Forbes columnist Robert Lenzner says that “debasement is going to accelerate,” or a lower value is in store, for the U.S. dollar and other currencies.
But, in the meantime, powerful market movers, like George Soros, may be turning gold into the latest “asset bubble.”
“It must still be early in the gold bubble. Two masters of the hedge fund universe, George Soros and John Paulson, have vastly increased their bets on gold,” writes Lenzner.
“Both men have substantially raised their holdings in a Canadian mining enterprise, NovaGold Enterprises.”
Another player in this drama is entrepreneur Tom Kaplan, through his New York-based Electrum Strategic Resources, who holds about 40 percent of NovaGold shares. Kaplan also has a large position in Gabriel, a Toronto-listed gold miner with an operation in Romania.
Some investors are holding back, at least for now.
Gold exchange-traded funds, or ETFs, led by SPDR Gold Shares is holding assets equal to just 1.5 percent of all the assets of money market funds.
“That indicates the public and the mutual fund industry, except in their precious metals funds, are still very small participants in gold,” writes Lenzner.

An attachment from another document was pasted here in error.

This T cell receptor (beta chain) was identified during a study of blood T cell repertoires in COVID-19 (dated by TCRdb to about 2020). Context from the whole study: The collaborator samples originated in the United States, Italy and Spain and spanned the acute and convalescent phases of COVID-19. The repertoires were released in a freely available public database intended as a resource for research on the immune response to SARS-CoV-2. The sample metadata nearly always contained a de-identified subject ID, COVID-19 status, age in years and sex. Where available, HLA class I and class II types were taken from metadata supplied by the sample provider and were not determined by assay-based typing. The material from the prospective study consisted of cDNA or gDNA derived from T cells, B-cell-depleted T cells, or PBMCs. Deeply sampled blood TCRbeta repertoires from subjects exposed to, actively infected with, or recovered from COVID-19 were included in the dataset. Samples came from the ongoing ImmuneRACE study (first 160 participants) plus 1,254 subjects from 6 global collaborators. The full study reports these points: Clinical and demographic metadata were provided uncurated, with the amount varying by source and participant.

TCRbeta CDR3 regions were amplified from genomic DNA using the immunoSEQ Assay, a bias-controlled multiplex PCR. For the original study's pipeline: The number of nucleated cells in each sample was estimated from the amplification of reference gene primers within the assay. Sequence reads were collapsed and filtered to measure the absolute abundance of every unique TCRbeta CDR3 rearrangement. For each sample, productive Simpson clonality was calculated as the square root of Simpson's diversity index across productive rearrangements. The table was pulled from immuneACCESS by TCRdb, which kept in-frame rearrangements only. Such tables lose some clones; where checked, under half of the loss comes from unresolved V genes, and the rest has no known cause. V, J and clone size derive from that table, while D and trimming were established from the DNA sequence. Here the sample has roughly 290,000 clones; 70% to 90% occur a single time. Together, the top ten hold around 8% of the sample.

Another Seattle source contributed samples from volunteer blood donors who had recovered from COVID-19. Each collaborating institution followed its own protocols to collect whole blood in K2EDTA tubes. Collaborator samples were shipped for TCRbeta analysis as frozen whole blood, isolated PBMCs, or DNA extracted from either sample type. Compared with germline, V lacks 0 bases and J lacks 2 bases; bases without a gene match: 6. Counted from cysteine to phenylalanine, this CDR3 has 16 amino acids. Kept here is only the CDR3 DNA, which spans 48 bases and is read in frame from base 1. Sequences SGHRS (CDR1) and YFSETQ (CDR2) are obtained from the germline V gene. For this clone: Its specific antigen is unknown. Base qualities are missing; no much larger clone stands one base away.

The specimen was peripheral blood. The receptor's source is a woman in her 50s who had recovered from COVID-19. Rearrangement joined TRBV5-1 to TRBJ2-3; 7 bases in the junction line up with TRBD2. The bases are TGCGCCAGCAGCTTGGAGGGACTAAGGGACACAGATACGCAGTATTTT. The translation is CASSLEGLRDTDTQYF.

“I've met privately with veteran investment managers like Morris Offit of Offit Capital Advisers and learned that gold is fast becoming a more highly weighted asset in portfolios.”
According to Lenzner, the gold bubble is, simply put, a function of the “growing unrest” about the debasement of currencies, not only the dollar, but also the euro and other European currencies whose nations have too great a debt load and must raise gobs of money or risk default.
“Gold's investment glimmer is also a function of growing unease, specifically about the ability of the Obama administration to reduce the budget deficit and finance extending healthcare,” writes Lenzner.
“The rising interest in gold reflects a concern about America's place in the world, an expectation of slower growth in comparison with more dynamic economies in China, India and other developing nations.”
Lenzner said gold should not trade in as volatile a fashion as oil, copper or other commodities dependent on the health of the economic cycle.
There is a good deal of misunderstanding in the gold market, because many financial experts don't believe gold is anything more than a volatile fad, Lenzner wrote. They thought Soros was dissing gold when he called it some weeks ago "the ultimate bubble."
He said Soros' point is that we are not at the "ultimate" stage yet, and buying gold early in the stage of a bubble is eminently rational.
The Wall Street Journal is reporting that gold may become something of an “alternative currency buy” for some investors on the Commodities Exchange, or Comex.
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